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When shopping for clothes in stores or online, you probably saw a “petite” size category. Maybe you struggle to find headlines that are short enough for your dimensions but are scared to take the leap into petite sizing? Here is what “petite” means in clothing sizes and how to know if they are right for you.
What Are Petite Sizes?
Petite clothing sizes are designed for women 5 feet 4 inches tall and shorter, regardless of their build. There is no equivalent for men. Traditional women’s clothing sizes cover from 5’4” to 5’8”.
Traditional hemlines are often too long or short for anyone who does not fall within the height though it varies by person. Petite options offer shorter hemlines for women with shorter legs or torsos. Waist size is often not different from standard sizes, with both traditional and plus options falling under the petite category.
Why are petite sizes their own category? Women’s sizes began evolving more than a century ago.
How Petite Sizes Came to Be
Depending on your experience with the fashion industry, it may or may not shock you that women with shorter dimensions were not always considered when designing clothes. As fashion evolved, designers realized they were missing that critical market.
Petite Fashion Pre-WWII
Prior to the 20th Century, women’s clothing was custom-made based on their individual sizes. Designers began standardizing men’s clothing during the Revolutionary War, since there was no time to customize each uniform for each soldier.
While lower-class families had fewer options, wealthy families had their clothes perfectly tailored to show their status. Women’s clothing took a longer time to produce than men’s since there were more individual measurements to consider in order to create the desired figure. Corsets, girdles, bustles, crinolines and stays shrunk the waist and created wide skirts. While men’s fashion had its trends, they were not nearly as complex as women.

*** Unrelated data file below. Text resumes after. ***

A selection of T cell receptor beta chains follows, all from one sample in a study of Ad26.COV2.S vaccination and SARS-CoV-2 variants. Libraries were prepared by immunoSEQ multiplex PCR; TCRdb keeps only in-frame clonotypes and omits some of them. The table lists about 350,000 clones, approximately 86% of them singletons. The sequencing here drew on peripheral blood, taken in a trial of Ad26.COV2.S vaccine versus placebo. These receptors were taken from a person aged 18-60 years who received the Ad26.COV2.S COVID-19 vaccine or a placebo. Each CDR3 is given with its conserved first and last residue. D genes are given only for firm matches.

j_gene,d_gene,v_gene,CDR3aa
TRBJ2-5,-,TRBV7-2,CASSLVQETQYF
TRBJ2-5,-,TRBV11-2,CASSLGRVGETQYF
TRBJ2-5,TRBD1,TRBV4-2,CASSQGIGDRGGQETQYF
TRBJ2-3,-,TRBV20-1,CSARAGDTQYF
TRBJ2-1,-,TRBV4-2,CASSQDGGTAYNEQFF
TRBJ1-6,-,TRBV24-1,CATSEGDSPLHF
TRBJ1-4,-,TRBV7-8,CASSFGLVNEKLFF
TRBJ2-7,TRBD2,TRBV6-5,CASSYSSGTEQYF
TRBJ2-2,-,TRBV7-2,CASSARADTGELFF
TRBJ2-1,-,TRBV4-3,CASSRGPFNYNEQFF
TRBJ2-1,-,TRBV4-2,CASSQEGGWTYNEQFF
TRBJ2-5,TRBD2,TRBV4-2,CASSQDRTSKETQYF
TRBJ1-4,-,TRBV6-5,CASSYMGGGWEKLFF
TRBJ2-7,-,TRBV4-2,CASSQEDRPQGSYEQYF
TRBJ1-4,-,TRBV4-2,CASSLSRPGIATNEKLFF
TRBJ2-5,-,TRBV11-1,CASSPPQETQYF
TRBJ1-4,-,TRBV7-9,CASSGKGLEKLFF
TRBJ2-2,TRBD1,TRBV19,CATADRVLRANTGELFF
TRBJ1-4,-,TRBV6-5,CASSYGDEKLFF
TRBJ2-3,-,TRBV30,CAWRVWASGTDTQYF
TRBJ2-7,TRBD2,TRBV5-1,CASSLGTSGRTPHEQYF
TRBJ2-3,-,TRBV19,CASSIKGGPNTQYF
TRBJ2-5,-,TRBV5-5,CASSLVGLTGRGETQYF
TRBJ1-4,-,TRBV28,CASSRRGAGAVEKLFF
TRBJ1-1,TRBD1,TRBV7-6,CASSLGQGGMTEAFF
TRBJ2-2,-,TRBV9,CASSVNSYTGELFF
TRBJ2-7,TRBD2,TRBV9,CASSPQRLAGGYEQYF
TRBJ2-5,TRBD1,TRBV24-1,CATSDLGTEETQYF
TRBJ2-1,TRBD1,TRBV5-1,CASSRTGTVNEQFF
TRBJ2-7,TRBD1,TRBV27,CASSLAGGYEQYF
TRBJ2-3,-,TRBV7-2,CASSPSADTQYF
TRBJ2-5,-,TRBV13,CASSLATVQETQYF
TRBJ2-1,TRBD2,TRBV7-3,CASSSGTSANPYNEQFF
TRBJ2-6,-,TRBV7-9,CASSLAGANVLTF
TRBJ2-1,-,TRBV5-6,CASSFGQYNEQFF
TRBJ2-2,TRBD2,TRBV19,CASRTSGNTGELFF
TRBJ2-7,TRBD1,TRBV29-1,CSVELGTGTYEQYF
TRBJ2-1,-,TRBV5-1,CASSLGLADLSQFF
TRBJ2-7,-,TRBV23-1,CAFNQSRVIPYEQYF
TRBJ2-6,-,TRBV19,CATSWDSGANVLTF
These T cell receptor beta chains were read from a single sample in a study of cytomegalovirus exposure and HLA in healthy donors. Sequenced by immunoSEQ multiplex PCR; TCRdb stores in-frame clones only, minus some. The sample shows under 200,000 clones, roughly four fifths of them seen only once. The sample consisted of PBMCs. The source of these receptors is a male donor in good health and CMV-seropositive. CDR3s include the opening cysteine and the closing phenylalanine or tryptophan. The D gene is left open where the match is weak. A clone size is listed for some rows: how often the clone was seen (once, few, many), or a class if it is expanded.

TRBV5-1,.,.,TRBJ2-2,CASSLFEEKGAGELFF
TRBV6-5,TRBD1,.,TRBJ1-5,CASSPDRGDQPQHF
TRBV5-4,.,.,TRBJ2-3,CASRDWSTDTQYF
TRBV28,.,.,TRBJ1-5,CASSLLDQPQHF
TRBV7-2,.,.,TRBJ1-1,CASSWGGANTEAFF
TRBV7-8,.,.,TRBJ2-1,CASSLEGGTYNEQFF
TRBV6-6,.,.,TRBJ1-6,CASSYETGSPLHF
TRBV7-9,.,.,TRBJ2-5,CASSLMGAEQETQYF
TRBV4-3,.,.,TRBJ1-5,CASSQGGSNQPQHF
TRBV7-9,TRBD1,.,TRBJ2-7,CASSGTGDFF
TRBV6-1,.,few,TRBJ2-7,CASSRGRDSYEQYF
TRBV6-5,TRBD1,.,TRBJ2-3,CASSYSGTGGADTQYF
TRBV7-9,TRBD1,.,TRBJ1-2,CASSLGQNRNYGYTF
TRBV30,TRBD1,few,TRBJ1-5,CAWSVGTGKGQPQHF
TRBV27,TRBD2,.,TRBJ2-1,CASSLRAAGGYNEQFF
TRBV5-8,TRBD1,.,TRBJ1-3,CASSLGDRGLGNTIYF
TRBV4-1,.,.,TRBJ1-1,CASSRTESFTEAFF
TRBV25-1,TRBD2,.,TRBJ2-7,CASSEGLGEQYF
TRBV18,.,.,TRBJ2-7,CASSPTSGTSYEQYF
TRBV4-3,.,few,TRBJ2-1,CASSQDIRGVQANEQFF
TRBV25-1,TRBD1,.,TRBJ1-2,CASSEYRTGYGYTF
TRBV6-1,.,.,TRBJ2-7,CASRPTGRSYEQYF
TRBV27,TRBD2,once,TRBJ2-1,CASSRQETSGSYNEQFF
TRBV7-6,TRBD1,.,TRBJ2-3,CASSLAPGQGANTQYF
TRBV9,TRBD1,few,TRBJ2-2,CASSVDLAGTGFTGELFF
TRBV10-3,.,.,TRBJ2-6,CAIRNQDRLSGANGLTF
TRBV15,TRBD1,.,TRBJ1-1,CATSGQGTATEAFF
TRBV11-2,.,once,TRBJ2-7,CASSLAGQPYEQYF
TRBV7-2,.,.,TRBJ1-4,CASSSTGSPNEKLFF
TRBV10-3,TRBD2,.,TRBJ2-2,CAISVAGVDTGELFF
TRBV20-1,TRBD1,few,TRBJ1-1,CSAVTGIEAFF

Throughout the decades, women’s fashion evolved with American politics and trends from across Europe. By the 1900s, it was hard to keep up with women’s styles, especially for the average shopper who could not find personal tailors. This was made even more complicated by World War I which required many women to enter the workforce. As designs made the first standardization attempts, it was impossible to count for each woman’s unique body type.
While modern “juniors” sections are meant for tweens and teens, the original intention was for women whose proportions were too small for standard store sizes. They arose in the 1950s and specialized in shorter waists, leaner diaphragms and various heights regardless of age. Many retailers called the section “junior-miss” to differentiate between children’s clothing. Eventually, this section evolved into “petite” with “juniors” taking on its current meaning.
In the 1940s, US designer Hannah Troy looked at the recorded sizes of women participating in World War II and noticed that only 8% of them fit the standard sizes. Many of them were “short in the waist” she noted while doing research. This led to her creating a new range of styles under the umbrella term “Troyfigure” as a mature version of “junior” styles. She kept the new proportion a secret when launching the line and found that it was more popular than her other ranges.